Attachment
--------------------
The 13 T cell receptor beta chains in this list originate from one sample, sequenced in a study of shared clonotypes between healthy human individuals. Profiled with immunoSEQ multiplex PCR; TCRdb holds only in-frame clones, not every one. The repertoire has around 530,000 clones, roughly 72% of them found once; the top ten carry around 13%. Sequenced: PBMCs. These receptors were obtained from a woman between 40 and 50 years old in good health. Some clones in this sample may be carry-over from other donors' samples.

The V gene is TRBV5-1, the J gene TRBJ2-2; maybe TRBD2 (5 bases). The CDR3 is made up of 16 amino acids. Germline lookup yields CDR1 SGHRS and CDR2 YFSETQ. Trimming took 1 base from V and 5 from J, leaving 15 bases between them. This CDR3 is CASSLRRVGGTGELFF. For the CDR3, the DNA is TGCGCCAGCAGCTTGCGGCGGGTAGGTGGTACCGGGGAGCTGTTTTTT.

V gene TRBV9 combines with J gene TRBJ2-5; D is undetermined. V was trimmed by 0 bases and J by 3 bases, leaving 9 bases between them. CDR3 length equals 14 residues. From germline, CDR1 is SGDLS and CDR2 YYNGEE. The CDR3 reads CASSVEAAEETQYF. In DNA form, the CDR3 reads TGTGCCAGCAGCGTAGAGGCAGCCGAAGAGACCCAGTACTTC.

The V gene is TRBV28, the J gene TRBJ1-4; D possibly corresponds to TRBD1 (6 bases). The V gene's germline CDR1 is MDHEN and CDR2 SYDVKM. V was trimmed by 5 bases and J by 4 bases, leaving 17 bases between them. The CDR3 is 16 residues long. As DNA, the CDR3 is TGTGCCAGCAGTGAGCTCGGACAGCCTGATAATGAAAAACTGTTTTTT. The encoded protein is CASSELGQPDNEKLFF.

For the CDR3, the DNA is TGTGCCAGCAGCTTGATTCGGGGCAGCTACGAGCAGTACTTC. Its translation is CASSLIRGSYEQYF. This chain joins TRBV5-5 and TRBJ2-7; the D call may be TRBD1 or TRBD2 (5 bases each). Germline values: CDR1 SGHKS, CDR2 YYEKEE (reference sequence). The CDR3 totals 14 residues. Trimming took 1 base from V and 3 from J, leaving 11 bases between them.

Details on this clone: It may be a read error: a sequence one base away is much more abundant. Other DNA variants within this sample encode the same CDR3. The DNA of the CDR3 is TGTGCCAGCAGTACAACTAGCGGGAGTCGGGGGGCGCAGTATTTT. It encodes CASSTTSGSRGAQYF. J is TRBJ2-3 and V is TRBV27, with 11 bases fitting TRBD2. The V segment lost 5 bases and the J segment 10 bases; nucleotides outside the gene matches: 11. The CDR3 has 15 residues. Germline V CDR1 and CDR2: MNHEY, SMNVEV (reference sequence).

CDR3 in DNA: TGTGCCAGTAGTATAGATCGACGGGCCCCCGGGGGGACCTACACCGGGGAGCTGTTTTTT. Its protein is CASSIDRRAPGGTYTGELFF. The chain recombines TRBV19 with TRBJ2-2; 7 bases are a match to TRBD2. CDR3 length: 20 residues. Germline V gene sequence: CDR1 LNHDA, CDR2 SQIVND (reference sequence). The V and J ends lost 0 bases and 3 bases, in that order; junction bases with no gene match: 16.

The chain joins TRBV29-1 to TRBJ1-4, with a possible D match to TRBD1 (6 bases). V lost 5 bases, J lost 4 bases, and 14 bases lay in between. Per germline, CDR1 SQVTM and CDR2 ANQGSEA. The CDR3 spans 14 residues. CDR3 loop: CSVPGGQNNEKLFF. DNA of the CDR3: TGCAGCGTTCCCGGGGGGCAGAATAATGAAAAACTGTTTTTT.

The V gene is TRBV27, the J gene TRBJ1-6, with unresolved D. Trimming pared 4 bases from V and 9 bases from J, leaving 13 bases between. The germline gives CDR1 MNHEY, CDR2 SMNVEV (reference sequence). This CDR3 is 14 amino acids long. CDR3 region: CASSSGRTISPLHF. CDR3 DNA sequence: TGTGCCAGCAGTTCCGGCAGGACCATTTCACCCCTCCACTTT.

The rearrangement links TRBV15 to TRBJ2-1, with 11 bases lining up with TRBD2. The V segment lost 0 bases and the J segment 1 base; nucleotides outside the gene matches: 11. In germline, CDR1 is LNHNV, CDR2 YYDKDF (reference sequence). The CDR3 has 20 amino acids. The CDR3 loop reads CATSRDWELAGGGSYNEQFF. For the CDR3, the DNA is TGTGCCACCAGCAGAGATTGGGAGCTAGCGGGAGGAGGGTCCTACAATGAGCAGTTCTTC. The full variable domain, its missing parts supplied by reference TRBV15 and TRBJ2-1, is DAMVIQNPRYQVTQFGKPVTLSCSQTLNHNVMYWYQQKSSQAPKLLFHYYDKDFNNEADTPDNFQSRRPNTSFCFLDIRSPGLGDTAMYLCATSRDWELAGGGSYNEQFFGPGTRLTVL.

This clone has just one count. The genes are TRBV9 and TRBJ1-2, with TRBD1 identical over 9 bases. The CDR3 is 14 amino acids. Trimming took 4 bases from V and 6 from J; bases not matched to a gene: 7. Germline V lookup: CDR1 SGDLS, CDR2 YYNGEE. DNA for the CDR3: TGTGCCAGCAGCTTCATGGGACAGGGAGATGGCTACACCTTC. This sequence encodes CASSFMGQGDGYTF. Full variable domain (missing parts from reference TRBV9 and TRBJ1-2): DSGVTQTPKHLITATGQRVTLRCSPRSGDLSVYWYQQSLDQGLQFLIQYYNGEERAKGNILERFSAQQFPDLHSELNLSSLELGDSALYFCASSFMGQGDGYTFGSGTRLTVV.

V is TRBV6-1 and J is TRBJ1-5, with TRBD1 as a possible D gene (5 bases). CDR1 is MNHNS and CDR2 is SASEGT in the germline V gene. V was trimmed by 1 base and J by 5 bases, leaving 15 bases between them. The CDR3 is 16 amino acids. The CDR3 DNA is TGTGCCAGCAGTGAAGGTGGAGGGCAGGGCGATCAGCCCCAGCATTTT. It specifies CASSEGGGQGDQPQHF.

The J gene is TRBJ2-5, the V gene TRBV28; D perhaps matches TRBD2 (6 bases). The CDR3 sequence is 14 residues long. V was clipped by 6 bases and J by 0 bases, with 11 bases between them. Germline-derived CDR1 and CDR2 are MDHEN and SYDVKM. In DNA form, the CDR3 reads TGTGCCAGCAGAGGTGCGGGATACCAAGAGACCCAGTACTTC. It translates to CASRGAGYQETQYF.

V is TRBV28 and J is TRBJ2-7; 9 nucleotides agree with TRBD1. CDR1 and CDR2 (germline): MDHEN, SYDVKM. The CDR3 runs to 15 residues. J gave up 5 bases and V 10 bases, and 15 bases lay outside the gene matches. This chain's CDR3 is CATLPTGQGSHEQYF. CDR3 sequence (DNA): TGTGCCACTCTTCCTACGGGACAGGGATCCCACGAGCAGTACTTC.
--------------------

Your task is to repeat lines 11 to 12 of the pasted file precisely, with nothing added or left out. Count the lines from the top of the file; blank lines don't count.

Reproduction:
This clone has just one count. The genes are TRBV9 and TRBJ1-2, with TRBD1 identical over 9 bases. The CDR3 is 14 amino acids. Trimming took 4 bases from V and 6 from J; bases not matched to a gene: 7. Germline V lookup: CDR1 SGDLS, CDR2 YYNGEE. DNA for the CDR3: TGTGCCAGCAGCTTCATGGGACAGGGAGATGGCTACACCTTC. This sequence encodes CASSFMGQGDGYTF. Full variable domain (missing parts from reference TRBV9 and TRBJ1-2): DSGVTQTPKHLITATGQRVTLRCSPRSGDLSVYWYQQSLDQGLQFLIQYYNGEERAKGNILERFSAQQFPDLHSELNLSSLELGDSALYFCASSFMGQGDGYTFGSGTRLTVV.

V is TRBV6-1 and J is TRBJ1-5, with TRBD1 as a possible D gene (5 bases). CDR1 is MNHNS and CDR2 is SASEGT in the germline V gene. V was trimmed by 1 base and J by 5 bases, leaving 15 bases between them. The CDR3 is 16 amino acids. The CDR3 DNA is TGTGCCAGCAGTGAAGGTGGAGGGCAGGGCGATCAGCCCCAGCATTTT. It specifies CASSEGGGQGDQPQHF.